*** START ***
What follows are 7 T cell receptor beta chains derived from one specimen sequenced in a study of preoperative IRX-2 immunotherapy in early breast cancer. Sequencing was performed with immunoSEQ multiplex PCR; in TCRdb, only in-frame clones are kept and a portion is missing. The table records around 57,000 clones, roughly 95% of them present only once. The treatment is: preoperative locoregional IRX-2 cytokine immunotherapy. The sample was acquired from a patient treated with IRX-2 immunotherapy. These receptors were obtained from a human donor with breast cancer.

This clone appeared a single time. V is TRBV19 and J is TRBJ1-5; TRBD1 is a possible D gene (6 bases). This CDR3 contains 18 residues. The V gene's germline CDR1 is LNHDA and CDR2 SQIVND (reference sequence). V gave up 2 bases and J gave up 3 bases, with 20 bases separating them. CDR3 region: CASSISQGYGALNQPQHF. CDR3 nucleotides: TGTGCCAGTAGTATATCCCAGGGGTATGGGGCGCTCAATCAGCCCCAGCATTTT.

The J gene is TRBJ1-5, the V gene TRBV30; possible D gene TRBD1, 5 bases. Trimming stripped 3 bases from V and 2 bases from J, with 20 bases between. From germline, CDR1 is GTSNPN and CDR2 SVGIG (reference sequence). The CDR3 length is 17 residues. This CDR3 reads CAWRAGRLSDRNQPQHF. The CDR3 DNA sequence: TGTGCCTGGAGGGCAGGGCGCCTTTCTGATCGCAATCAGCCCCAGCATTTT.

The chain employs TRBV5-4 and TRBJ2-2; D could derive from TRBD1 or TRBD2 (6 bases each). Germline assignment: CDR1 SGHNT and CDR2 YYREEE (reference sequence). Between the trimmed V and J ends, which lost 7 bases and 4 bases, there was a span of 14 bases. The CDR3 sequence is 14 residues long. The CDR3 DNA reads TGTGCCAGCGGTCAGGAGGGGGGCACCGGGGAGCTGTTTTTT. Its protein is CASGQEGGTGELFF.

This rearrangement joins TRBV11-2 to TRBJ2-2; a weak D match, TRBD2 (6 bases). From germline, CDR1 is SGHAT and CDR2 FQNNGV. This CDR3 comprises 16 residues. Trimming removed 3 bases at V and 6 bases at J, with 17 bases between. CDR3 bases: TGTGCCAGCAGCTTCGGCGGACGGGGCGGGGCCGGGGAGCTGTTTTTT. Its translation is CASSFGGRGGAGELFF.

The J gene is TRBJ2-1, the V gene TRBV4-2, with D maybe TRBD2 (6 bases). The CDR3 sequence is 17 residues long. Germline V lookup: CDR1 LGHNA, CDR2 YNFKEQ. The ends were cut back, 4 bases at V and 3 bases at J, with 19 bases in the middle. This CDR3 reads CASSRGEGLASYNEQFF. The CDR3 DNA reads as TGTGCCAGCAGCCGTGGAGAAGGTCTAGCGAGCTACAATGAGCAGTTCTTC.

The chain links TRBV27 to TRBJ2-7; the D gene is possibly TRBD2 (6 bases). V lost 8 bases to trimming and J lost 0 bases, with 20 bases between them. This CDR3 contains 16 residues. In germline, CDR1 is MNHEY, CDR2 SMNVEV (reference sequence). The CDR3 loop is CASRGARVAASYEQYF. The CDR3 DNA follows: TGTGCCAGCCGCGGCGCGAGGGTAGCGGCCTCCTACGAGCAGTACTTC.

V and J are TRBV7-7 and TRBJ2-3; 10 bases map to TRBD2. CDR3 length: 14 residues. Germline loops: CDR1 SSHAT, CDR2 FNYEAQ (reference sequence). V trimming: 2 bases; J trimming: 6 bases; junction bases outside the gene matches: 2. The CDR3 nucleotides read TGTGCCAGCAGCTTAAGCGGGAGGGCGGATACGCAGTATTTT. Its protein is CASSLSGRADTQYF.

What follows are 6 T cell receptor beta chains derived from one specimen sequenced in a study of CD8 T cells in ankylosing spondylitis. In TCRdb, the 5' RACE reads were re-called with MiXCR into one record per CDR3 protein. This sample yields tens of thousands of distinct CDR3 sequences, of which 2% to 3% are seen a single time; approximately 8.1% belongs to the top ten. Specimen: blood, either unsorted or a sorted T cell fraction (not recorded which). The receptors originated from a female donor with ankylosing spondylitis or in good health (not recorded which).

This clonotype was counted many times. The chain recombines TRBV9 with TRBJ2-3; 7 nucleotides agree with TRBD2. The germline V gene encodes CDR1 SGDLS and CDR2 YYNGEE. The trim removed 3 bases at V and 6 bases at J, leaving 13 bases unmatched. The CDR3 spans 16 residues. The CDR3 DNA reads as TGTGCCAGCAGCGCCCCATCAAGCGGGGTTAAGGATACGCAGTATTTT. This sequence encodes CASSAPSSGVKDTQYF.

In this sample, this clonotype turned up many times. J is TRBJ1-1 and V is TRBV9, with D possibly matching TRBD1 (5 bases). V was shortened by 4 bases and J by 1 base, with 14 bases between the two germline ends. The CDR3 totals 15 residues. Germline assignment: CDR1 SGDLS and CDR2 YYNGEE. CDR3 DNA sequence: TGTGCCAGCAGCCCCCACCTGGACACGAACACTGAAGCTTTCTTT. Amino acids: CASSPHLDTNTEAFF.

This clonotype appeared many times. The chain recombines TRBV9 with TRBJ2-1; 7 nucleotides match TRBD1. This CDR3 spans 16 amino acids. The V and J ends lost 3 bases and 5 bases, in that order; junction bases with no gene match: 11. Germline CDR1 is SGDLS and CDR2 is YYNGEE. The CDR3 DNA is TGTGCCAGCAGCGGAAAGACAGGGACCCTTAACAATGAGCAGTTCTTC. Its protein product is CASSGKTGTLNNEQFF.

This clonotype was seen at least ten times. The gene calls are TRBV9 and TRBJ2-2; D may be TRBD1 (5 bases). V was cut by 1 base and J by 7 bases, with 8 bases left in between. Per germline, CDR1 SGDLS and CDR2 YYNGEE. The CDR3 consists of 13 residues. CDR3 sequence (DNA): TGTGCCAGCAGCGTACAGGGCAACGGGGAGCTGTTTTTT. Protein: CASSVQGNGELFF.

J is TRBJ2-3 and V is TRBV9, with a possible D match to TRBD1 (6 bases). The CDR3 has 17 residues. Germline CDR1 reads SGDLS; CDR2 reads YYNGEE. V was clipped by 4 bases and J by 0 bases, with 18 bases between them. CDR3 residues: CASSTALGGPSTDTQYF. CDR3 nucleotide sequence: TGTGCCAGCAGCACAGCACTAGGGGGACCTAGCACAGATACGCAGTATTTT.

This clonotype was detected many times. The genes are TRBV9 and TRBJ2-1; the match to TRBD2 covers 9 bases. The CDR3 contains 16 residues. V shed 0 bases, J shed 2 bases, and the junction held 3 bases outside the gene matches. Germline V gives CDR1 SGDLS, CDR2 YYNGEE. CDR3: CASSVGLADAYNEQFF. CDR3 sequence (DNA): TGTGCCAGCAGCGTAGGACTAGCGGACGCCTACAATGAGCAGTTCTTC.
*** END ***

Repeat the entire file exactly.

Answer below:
What follows are 7 T cell receptor beta chains derived from one specimen sequenced in a study of preoperative IRX-2 immunotherapy in early breast cancer. Sequencing was performed with immunoSEQ multiplex PCR; in TCRdb, only in-frame clones are kept and a portion is missing. The table records around 57,000 clones, roughly 95% of them present only once. The treatment is: preoperative locoregional IRX-2 cytokine immunotherapy. The sample was acquired from a patient treated with IRX-2 immunotherapy. These receptors were obtained from a human donor with breast cancer.

This clone appeared a single time. V is TRBV19 and J is TRBJ1-5; TRBD1 is a possible D gene (6 bases). This CDR3 contains 18 residues. The V gene's germline CDR1 is LNHDA and CDR2 SQIVND (reference sequence). V gave up 2 bases and J gave up 3 bases, with 20 bases separating them. CDR3 region: CASSISQGYGALNQPQHF. CDR3 nucleotides: TGTGCCAGTAGTATATCCCAGGGGTATGGGGCGCTCAATCAGCCCCAGCATTTT.

The J gene is TRBJ1-5, the V gene TRBV30; possible D gene TRBD1, 5 bases. Trimming stripped 3 bases from V and 2 bases from J, with 20 bases between. From germline, CDR1 is GTSNPN and CDR2 SVGIG (reference sequence). The CDR3 length is 17 residues. This CDR3 reads CAWRAGRLSDRNQPQHF. The CDR3 DNA sequence: TGTGCCTGGAGGGCAGGGCGCCTTTCTGATCGCAATCAGCCCCAGCATTTT.

The chain employs TRBV5-4 and TRBJ2-2; D could derive from TRBD1 or TRBD2 (6 bases each). Germline assignment: CDR1 SGHNT and CDR2 YYREEE (reference sequence). Between the trimmed V and J ends, which lost 7 bases and 4 bases, there was a span of 14 bases. The CDR3 sequence is 14 residues long. The CDR3 DNA reads TGTGCCAGCGGTCAGGAGGGGGGCACCGGGGAGCTGTTTTTT. Its protein is CASGQEGGTGELFF.

This rearrangement joins TRBV11-2 to TRBJ2-2; a weak D match, TRBD2 (6 bases). From germline, CDR1 is SGHAT and CDR2 FQNNGV. This CDR3 comprises 16 residues. Trimming removed 3 bases at V and 6 bases at J, with 17 bases between. CDR3 bases: TGTGCCAGCAGCTTCGGCGGACGGGGCGGGGCCGGGGAGCTGTTTTTT. Its translation is CASSFGGRGGAGELFF.

The J gene is TRBJ2-1, the V gene TRBV4-2, with D maybe TRBD2 (6 bases). The CDR3 sequence is 17 residues long. Germline V lookup: CDR1 LGHNA, CDR2 YNFKEQ. The ends were cut back, 4 bases at V and 3 bases at J, with 19 bases in the middle. This CDR3 reads CASSRGEGLASYNEQFF. The CDR3 DNA reads as TGTGCCAGCAGCCGTGGAGAAGGTCTAGCGAGCTACAATGAGCAGTTCTTC.

The chain links TRBV27 to TRBJ2-7; the D gene is possibly TRBD2 (6 bases). V lost 8 bases to trimming and J lost 0 bases, with 20 bases between them. This CDR3 contains 16 residues. In germline, CDR1 is MNHEY, CDR2 SMNVEV (reference sequence). The CDR3 loop is CASRGARVAASYEQYF. The CDR3 DNA follows: TGTGCCAGCCGCGGCGCGAGGGTAGCGGCCTCCTACGAGCAGTACTTC.

V and J are TRBV7-7 and TRBJ2-3; 10 bases map to TRBD2. CDR3 length: 14 residues. Germline loops: CDR1 SSHAT, CDR2 FNYEAQ (reference sequence). V trimming: 2 bases; J trimming: 6 bases; junction bases outside the gene matches: 2. The CDR3 nucleotides read TGTGCCAGCAGCTTAAGCGGGAGGGCGGATACGCAGTATTTT. Its protein is CASSLSGRADTQYF.

What follows are 6 T cell receptor beta chains derived from one specimen sequenced in a study of CD8 T cells in ankylosing spondylitis. In TCRdb, the 5' RACE reads were re-called with MiXCR into one record per CDR3 protein. This sample yields tens of thousands of distinct CDR3 sequences, of which 2% to 3% are seen a single time; approximately 8.1% belongs to the top ten. Specimen: blood, either unsorted or a sorted T cell fraction (not recorded which). The receptors originated from a female donor with ankylosing spondylitis or in good health (not recorded which).

This clonotype was counted many times. The chain recombines TRBV9 with TRBJ2-3; 7 nucleotides agree with TRBD2. The germline V gene encodes CDR1 SGDLS and CDR2 YYNGEE. The trim removed 3 bases at V and 6 bases at J, leaving 13 bases unmatched. The CDR3 spans 16 residues. The CDR3 DNA reads as TGTGCCAGCAGCGCCCCATCAAGCGGGGTTAAGGATACGCAGTATTTT. This sequence encodes CASSAPSSGVKDTQYF.

In this sample, this clonotype turned up many times. J is TRBJ1-1 and V is TRBV9, with D possibly matching TRBD1 (5 bases). V was shortened by 4 bases and J by 1 base, with 14 bases between the two germline ends. The CDR3 totals 15 residues. Germline assignment: CDR1 SGDLS and CDR2 YYNGEE. CDR3 DNA sequence: TGTGCCAGCAGCCCCCACCTGGACACGAACACTGAAGCTTTCTTT. Amino acids: CASSPHLDTNTEAFF.

This clonotype appeared many times. The chain recombines TRBV9 with TRBJ2-1; 7 nucleotides match TRBD1. This CDR3 spans 16 amino acids. The V and J ends lost 3 bases and 5 bases, in that order; junction bases with no gene match: 11. Germline CDR1 is SGDLS and CDR2 is YYNGEE. The CDR3 DNA is TGTGCCAGCAGCGGAAAGACAGGGACCCTTAACAATGAGCAGTTCTTC. Its protein product is CASSGKTGTLNNEQFF.

This clonotype was seen at least ten times. The gene calls are TRBV9 and TRBJ2-2; D may be TRBD1 (5 bases). V was cut by 1 base and J by 7 bases, with 8 bases left in between. Per germline, CDR1 SGDLS and CDR2 YYNGEE. The CDR3 consists of 13 residues. CDR3 sequence (DNA): TGTGCCAGCAGCGTACAGGGCAACGGGGAGCTGTTTTTT. Protein: CASSVQGNGELFF.

J is TRBJ2-3 and V is TRBV9, with a possible D match to TRBD1 (6 bases). The CDR3 has 17 residues. Germline CDR1 reads SGDLS; CDR2 reads YYNGEE. V was clipped by 4 bases and J by 0 bases, with 18 bases between them. CDR3 residues: CASSTALGGPSTDTQYF. CDR3 nucleotide sequence: TGTGCCAGCAGCACAGCACTAGGGGGACCTAGCACAGATACGCAGTATTTT.

This clonotype was detected many times. The genes are TRBV9 and TRBJ2-1; the match to TRBD2 covers 9 bases. The CDR3 contains 16 residues. V shed 0 bases, J shed 2 bases, and the junction held 3 bases outside the gene matches. Germline V gives CDR1 SGDLS, CDR2 YYNGEE. CDR3: CASSVGLADAYNEQFF. CDR3 sequence (DNA): TGTGCCAGCAGCGTAGGACTAGCGGACGCCTACAATGAGCAGTTCTTC.